North Star also contracted an airborne (helicopter) magnetic, electromagnetic, and radiometric geophysical survey. Geophysical interpretation of the survey suggest that a window exists through the andesite into a unit that consists mainly of sedimentary rocks, and they indicate exploration potential for sediment-hosted as well as volcanic-hosted gold deposits (North Star Exploration, Inc., 2000). The linear trend of the small intrusions may represent a fossil hot springs environment and the IRT prospect may be the uppermost levels of an auriferous epithermal system (North Star Exploration, Inc., 1999 [Mineral potential of the Hughes Block Interior Alaska]).
The U.S. Bureau of Land Management sampled 2 sites along the Indian River trend from 1997 to 2000 (Kurtak and others, 2002). Analytical results from a sample of brick-red soil from the My soil grid about 0.2 miles east of Macaroni Creek, contained 91 ppb gold, 9,166 ppm lead, and 517 ppm barium. A sample of altered rhyolite with 5 percent pyrite assayed 36 ppb gold (Klieforth and others, 2001). The Bureau also collected 2 samples of silicified rhyolite with 3 percent pyrite, and 15 soil samples from a backfilled trench and a soil-grid line at the Macaroni prospect, near the north end of a 150-foot by 350-foot color anomaly (Kurtak and others, 2002). Seven of the soil samples had detectable gold values ranging from 6 to 24 ppb gold, but the other samples did not show anomalous metal values.
Geologic map unit (-153.866518370347, 65.9381585728325)
Mineral deposit model Hot-spring Au-Ag (Cox and Singer, 1986; model 25a); Comstock epithermal veins (Cox and Singer, 1986; model 25c)
Mineral deposit model number 25a, 25c
Age of mineralization Cretaceous or younger.
Alteration of deposit Argillic, propylitic, sericitic, and silicic alteration.

Production and reserves

Workings or exploration
The mineralization was first described by Miller and Ferrians (1968); their geochemical analyses of rock samples of typical altered intrusive rock contained small but anomalous amounts of lead, copper, silver, and gold. The highest analytical values for 5 samples of altered, pyritiferous, andesite and oxidized, pyritiferous, dacite were 0.1 part per million (ppm) gold, 7 ppm silver, 300 ppm copper, and 300 ppm lead. Stream-sediment samples in the area contained 30 to 50 ppm copper and up to 20 ppm lead.
The Alaska Division of Geological & Geophysical Surveys collected 3 rock samples at 2 localities along the west side of Macaroni Creek (Liss and others, 1993). The samples included latite porphyry, leached porphyry, and andesite with magnetite and sulfides. The sample of andesite with magnetite and sulfides contained 7 parts per billion (ppb) gold, 47 ppm arsenic, and 25 ppm antimony.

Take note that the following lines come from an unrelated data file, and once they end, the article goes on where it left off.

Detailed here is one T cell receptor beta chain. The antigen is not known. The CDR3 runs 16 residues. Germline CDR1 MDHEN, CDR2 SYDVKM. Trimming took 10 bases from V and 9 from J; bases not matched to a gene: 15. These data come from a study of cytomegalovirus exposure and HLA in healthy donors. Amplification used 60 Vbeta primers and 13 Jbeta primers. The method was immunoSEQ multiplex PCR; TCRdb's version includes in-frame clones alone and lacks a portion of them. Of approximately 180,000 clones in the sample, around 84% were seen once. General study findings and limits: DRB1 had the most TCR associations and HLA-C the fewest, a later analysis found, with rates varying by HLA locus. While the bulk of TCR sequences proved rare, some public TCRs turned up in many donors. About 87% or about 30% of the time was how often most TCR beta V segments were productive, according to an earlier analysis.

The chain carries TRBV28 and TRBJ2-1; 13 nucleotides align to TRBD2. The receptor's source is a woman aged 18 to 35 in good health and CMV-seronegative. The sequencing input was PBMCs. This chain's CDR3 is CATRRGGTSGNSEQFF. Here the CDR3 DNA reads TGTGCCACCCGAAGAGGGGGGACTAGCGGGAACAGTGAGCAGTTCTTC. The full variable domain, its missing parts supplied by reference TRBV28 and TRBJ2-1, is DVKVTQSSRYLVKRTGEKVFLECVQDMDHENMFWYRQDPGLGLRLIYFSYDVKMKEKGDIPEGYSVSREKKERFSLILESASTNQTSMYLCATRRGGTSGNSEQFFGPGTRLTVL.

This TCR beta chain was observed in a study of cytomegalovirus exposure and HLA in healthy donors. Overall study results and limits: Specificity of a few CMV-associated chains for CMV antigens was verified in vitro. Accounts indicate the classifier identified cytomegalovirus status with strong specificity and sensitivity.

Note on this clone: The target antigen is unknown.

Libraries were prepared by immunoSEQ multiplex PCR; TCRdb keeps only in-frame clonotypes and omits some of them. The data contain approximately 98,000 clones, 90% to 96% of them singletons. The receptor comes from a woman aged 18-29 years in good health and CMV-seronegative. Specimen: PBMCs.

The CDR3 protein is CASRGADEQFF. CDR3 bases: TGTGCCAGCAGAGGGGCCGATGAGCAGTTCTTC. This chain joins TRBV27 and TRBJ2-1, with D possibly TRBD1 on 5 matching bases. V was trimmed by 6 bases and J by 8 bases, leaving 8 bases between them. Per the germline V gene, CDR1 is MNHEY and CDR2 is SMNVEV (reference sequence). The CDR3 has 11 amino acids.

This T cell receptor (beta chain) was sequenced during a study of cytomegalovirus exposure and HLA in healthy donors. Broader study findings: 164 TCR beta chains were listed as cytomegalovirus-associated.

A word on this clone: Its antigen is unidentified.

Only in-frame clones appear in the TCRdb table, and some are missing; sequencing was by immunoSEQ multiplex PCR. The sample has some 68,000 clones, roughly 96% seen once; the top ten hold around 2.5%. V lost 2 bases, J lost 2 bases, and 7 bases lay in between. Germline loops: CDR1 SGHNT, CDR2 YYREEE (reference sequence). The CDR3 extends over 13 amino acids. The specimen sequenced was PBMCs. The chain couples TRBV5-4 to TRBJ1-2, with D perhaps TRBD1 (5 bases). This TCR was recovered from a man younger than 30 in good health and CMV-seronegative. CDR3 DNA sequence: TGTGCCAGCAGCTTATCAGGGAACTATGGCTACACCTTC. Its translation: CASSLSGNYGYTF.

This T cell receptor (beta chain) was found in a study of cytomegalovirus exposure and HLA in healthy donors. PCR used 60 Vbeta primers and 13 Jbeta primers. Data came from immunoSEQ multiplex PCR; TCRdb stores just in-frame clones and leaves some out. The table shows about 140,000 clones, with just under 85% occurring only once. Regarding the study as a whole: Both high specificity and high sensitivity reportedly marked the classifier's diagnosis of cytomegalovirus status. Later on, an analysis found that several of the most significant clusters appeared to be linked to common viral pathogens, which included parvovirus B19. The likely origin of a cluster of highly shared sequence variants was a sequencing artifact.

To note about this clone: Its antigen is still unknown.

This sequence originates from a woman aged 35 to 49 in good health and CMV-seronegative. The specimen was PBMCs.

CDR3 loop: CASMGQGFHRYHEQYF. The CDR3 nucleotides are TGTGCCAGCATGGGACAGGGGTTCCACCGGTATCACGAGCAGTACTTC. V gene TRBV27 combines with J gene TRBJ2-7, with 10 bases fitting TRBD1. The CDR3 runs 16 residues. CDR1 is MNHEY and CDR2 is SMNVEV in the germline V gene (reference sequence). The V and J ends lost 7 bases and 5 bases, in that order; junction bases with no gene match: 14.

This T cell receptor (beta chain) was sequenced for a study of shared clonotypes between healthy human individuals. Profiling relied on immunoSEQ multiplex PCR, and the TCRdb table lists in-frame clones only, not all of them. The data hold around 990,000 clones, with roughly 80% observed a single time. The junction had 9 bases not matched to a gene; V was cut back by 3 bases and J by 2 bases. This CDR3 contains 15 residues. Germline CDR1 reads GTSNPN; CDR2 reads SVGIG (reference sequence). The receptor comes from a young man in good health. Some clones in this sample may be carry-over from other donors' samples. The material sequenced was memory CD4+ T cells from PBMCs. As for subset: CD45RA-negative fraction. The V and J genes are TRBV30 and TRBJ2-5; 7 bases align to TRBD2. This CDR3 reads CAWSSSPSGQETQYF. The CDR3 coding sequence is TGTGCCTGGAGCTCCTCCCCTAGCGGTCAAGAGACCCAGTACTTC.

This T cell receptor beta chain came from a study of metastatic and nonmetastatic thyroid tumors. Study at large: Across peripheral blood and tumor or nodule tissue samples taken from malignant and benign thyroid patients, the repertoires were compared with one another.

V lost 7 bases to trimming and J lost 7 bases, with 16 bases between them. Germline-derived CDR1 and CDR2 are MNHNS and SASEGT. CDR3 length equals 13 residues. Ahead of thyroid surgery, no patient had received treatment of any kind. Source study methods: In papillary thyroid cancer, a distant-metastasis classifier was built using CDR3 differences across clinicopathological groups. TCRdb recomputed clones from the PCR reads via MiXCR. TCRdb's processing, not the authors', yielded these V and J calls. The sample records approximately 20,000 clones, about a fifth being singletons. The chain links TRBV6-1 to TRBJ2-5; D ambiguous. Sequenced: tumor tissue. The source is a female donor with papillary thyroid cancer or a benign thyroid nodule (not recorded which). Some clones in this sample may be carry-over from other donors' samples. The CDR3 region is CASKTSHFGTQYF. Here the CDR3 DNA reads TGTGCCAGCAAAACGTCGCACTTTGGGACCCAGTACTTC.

North Star Exploration, Inc. conducted exploration in the late 1990s across the Indian River trend area as part of a mineral evaluation of Doyon Limited's lands (North Star Exploration, Inc., 2000). The andesite and dacite in the prospect area have been moderately to intensely altered, mainly by argillization, sericitization, and silicification (North Star Exploration, Inc., 1999 [Mineral potential of the Hughes Block Interior Alaska]). Crosscutting, high-angle faults appear to offset mineralization at the IRT prospect and may be responsible for localizing alteration. Locally, the rocks consist of quartz-sericite-altered material cut by quartz-stockwork veins, faults and hydrothermal breccias, and pods of intense silicification. Outward from a core of silicification, clay- and propylitically-altered rocks are developed. Pyrite occurs locally in quartz as fine-grained disseminations and small spheroids. Veins of anhydrite and barite are also present. North Star's samples of altered andesite in the Indian River trend contained locally anomalous gold values (North Star Exploration Inc., 2000). Their soil grids and other samples at the IRT prospect showed areas of mineralization up to 1,200 feet by 1,200 feet in area that contain up to 380 ppb gold, and anomalous values of arsenic and barite. Samples from several trenches on the prospect contained up to 327 ppb gold along 10 feet. The gold to silver ratios in samples from two of the soil grids, the My and Sili, are higher than grids elsewhere on the IRT property. North Star drilled 2 diamond core holes totaling 1,091 feet on the Indian River trend during 2000 (North Star Exploration, Inc., 2001). Samples of the core showed anomalous gold, silver, copper, lead, and zinc (North Star Exploration, Inc., 2001). Chalcopyrite and pyrite occur throughout much of the core and gypsum is present as an alteration product (Szumigala and others, 2001).